For offices, most people pick a wooden design, monochrome colours and leather for furniture; a normal look.
However as some Kenyans work from home, this is not the design they want to bring back to their houses.
Arnolda Shiundu, a lover of literature has always wanted to have a home office but this became more obvious with the Covid-19 pandemic.
She needed a space to work, read from and store her books.
“I am a workaholic, but in a nice way. I wanted to work without sitting on the couch. I also needed a fabulous environment where I would enjoy to sit or walk into,” she says.
She changed the colours of her walls, put in a clear glass shelf with gold rods in her living space, candles and added a glass table, with the help of an interior designer, Barbara Pepeno.
“I didn’t want traditional or boring. I also didn’t want clutter on the desk, hence I opted for a minimalistic look,” she adds.
Ms Pepeno says home offices have evolved with some clients doubling up the areas as entertainment spaces, with a bar or a gaming unit. Some add a lazy sofa, making it an independent space.
For those without extra rooms, you can set an office at a corner in the living room and blend the colours or furniture with the rest of the house, Ms Pepeno says.
To make you a home office that is inviting and calming, add wall paintings, a carpet, a potted plant, and floating corner shelves for your files or books.
“Have a simple desk and a nice comfortable chair. You can add the knick-knacks just to look presentable,” she says, adding that you should not make the home office feel like you are walking into a commercial building.
The 32-year-old runs an interior design business, Living By Jiiko, a name derived from her middle name Wanjiku. Besides home offices, she plans and improves the look of kitchens, living rooms, dining rooms, bedrooms, balconies, and pantries.
The business started as a passion, working on her mother’s house, then a friend’s, before taking a leap of faith in 2018.
“I haven’t gone into the commercial space yet. I have a commercial project in my pipeline working on a director’s office,” she says.
She runs the interior design business as a side hustle as she is employed, managing partners selling data centre solutions.
“I juggle both worlds. The two jobs are not conflicting because one is IT and the other involves looking at houses, paintings, wall papers or colours. It’s like two separate worlds. My work comes first but I also like to design and create therefore I find balance,” she says.
“I buy the supplies when I am out of the office. Also, clients ask when you are available and engage you at that time.”
She says just like there has been a shift from curtain boxes to curtain rods, interior decor has changed and it is dependent on personal preference.
Common trends include having floating shelves, use of scented candles, room sprays, bedlinen spray, home fragrance or diffuser for the middle of the coffee table, and people warming up to light fixtures.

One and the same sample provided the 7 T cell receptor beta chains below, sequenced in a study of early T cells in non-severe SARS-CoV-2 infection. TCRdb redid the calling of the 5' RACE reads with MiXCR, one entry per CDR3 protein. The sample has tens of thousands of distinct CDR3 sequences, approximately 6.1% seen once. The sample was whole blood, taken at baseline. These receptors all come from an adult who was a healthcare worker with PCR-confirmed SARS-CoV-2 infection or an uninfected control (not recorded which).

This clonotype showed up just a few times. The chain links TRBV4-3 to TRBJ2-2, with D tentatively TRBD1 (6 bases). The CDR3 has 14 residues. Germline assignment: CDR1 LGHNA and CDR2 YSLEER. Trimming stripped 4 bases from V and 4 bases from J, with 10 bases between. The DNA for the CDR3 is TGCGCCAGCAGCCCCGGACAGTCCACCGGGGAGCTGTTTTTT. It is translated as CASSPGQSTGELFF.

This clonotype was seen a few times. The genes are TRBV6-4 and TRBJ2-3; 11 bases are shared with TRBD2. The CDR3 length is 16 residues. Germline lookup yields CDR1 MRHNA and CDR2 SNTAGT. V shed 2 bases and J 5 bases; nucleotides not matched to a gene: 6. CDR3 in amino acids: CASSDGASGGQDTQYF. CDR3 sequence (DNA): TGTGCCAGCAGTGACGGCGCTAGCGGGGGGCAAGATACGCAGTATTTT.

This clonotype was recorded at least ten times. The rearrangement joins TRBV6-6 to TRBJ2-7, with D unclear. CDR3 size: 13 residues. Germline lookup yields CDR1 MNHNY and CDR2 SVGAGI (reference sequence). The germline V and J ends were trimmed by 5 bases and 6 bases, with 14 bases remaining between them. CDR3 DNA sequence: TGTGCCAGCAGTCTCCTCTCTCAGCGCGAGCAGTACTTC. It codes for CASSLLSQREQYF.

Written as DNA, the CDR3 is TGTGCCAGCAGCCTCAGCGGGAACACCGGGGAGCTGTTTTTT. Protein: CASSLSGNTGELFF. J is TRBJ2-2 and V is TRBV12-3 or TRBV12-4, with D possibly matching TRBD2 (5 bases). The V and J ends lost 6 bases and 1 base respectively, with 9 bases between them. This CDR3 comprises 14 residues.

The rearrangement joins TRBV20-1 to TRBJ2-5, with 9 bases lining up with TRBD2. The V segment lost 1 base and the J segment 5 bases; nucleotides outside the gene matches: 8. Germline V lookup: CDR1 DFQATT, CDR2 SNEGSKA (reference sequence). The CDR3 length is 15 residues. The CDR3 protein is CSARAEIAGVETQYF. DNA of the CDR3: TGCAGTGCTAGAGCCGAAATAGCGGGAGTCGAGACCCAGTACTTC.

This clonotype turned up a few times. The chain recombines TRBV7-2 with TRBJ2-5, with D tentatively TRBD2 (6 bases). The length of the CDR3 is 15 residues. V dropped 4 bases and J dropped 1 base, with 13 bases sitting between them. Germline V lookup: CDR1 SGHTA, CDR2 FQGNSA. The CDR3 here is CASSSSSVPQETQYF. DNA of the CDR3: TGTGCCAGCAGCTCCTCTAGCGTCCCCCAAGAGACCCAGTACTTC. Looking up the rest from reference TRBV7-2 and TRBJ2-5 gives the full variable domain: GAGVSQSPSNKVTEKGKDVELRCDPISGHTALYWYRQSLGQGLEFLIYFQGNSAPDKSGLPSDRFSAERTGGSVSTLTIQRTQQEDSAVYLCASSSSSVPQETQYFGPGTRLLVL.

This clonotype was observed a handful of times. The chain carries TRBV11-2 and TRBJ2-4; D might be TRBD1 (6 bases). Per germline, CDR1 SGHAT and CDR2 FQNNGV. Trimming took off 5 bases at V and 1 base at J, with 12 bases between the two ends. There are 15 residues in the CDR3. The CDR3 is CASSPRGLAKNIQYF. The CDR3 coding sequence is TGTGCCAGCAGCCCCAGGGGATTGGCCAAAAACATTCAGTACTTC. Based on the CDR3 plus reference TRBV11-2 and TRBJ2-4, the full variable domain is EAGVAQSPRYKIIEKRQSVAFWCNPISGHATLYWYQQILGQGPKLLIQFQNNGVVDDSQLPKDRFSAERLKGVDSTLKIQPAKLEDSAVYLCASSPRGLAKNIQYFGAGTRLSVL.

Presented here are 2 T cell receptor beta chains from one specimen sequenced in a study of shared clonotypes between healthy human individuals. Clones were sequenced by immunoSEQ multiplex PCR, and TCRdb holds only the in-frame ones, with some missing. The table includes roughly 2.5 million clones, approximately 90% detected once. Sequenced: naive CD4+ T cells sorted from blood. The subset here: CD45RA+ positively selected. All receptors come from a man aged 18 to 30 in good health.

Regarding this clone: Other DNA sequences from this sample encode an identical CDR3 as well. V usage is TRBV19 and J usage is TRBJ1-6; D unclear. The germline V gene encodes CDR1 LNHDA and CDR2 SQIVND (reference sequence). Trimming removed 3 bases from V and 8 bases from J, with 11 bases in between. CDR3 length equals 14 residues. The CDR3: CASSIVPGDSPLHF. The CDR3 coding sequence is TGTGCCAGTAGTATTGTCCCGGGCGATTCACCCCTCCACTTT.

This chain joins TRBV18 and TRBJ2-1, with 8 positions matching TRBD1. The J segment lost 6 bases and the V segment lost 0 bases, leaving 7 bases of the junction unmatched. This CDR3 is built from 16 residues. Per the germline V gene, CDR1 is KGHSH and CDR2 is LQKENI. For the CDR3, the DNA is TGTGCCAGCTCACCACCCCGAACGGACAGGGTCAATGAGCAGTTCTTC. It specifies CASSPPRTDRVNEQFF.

“Nowadays we are seeing a mix of colours for curtains from use of one patter, gypsum, while others want an exquisite look.”
“Some people can’t stand white walls, grey couch and off cream, carpet, but would say I want to have a nice chandelier, or I want to have a nice expensive carpet and side lamp.”
As a designer, she requires a brief, a budget, a time frame and guidance on what the client likes. For instance, do you fancy wallpapers, gold or silver items? What is your colour scheme? Do you prefer glass over wood?.
“Some clients like wood while others think it is chunky, taking too much space in a room.”
It is also important to know whether the space is rented or owned and how long one is staying at that home or office.
“It is important to understand the client and their character. Or else, I will execute a Barbara room,” she says.
“If one hates green, for instance, we stay away from the greens or the blues. Some people want projects executed in a week, others in three months. Others, due to budget constraints, want one area done and when they get money, we can move to the next room or skip a month,” she adds.
According to Ms Pepeno, spaces such as bedrooms ought to be subtle because they are resting spaces. They can however include art, portraits, mirrors and other sentimental items.
Tom Sang, a resident in Nairobi’s Kileleshwa recently redesigned his bedroom, daughter’s room, dining and living room.
“I was moving houses and wanted something decent,” he says.
For a dining area, an interior designer considers the shape and the size of the room versus what is being put into that space, light, other fixtures in the room or hangings on your walls.
Ms Pepeno charges Sh5,000 for consultation, then develops a scope of work based on your budget, suppliers, time-frame and her fees.
Remodelling rooms can cost as low as Sh20,000 or upto millions of shillings.
“It’s a very traditional mentality where we see interior designers as expensive.”
“You need a professional to come and tell you there is no symmetry in this room, or you have too many pieces of furniture, or you need to buy or declutter. So you need an eye for detail or help you know where to improve this space.”